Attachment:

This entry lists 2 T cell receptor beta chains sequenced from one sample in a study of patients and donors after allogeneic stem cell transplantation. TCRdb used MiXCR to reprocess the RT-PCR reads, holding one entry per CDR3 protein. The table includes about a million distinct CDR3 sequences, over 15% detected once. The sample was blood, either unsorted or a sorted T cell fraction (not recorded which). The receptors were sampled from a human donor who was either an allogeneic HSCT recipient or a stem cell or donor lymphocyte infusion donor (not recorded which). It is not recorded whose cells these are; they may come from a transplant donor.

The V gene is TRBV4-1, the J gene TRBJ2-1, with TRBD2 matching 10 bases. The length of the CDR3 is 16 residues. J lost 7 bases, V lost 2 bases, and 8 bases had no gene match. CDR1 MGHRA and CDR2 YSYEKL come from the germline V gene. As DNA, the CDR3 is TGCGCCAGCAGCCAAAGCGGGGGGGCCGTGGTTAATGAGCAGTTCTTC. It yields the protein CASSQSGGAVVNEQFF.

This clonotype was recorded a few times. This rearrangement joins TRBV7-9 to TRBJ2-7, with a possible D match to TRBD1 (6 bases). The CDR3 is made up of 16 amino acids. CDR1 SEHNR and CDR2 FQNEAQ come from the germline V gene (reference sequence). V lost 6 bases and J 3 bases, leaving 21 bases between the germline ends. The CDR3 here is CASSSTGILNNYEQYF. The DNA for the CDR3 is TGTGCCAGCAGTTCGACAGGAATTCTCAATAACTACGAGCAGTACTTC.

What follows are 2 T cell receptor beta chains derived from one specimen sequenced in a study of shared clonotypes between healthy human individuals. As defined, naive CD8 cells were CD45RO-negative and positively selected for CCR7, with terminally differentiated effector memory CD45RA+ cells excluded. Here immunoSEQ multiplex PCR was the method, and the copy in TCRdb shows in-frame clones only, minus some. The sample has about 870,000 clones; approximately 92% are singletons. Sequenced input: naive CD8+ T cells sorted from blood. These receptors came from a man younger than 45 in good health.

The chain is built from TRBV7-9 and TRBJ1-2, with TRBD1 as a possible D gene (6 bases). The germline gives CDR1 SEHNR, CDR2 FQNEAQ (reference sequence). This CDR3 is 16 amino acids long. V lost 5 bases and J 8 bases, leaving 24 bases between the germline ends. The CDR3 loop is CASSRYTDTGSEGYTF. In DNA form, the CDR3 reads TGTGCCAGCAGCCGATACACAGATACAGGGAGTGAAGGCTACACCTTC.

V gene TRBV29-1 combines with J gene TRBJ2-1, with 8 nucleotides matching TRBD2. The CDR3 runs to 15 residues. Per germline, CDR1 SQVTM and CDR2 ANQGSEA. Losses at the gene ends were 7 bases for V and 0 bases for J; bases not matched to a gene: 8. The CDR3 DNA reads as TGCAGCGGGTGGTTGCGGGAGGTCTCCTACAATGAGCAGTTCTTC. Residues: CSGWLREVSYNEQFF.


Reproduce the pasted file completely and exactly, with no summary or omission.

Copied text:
This entry lists 2 T cell receptor beta chains sequenced from one sample in a study of patients and donors after allogeneic stem cell transplantation. TCRdb used MiXCR to reprocess the RT-PCR reads, holding one entry per CDR3 protein. The table includes about a million distinct CDR3 sequences, over 15% detected once. The sample was blood, either unsorted or a sorted T cell fraction (not recorded which). The receptors were sampled from a human donor who was either an allogeneic HSCT recipient or a stem cell or donor lymphocyte infusion donor (not recorded which). It is not recorded whose cells these are; they may come from a transplant donor.

The V gene is TRBV4-1, the J gene TRBJ2-1, with TRBD2 matching 10 bases. The length of the CDR3 is 16 residues. J lost 7 bases, V lost 2 bases, and 8 bases had no gene match. CDR1 MGHRA and CDR2 YSYEKL come from the germline V gene. As DNA, the CDR3 is TGCGCCAGCAGCCAAAGCGGGGGGGCCGTGGTTAATGAGCAGTTCTTC. It yields the protein CASSQSGGAVVNEQFF.

This clonotype was recorded a few times. This rearrangement joins TRBV7-9 to TRBJ2-7, with a possible D match to TRBD1 (6 bases). The CDR3 is made up of 16 amino acids. CDR1 SEHNR and CDR2 FQNEAQ come from the germline V gene (reference sequence). V lost 6 bases and J 3 bases, leaving 21 bases between the germline ends. The CDR3 here is CASSSTGILNNYEQYF. The DNA for the CDR3 is TGTGCCAGCAGTTCGACAGGAATTCTCAATAACTACGAGCAGTACTTC.

What follows are 2 T cell receptor beta chains derived from one specimen sequenced in a study of shared clonotypes between healthy human individuals. As defined, naive CD8 cells were CD45RO-negative and positively selected for CCR7, with terminally differentiated effector memory CD45RA+ cells excluded. Here immunoSEQ multiplex PCR was the method, and the copy in TCRdb shows in-frame clones only, minus some. The sample has about 870,000 clones; approximately 92% are singletons. Sequenced input: naive CD8+ T cells sorted from blood. These receptors came from a man younger than 45 in good health.

The chain is built from TRBV7-9 and TRBJ1-2, with TRBD1 as a possible D gene (6 bases). The germline gives CDR1 SEHNR, CDR2 FQNEAQ (reference sequence). This CDR3 is 16 amino acids long. V lost 5 bases and J 8 bases, leaving 24 bases between the germline ends. The CDR3 loop is CASSRYTDTGSEGYTF. In DNA form, the CDR3 reads TGTGCCAGCAGCCGATACACAGATACAGGGAGTGAAGGCTACACCTTC.

V gene TRBV29-1 combines with J gene TRBJ2-1, with 8 nucleotides matching TRBD2. The CDR3 runs to 15 residues. Per germline, CDR1 SQVTM and CDR2 ANQGSEA. Losses at the gene ends were 7 bases for V and 0 bases for J; bases not matched to a gene: 8. The CDR3 DNA reads as TGCAGCGGGTGGTTGCGGGAGGTCTCCTACAATGAGCAGTTCTTC. Residues: CSGWLREVSYNEQFF.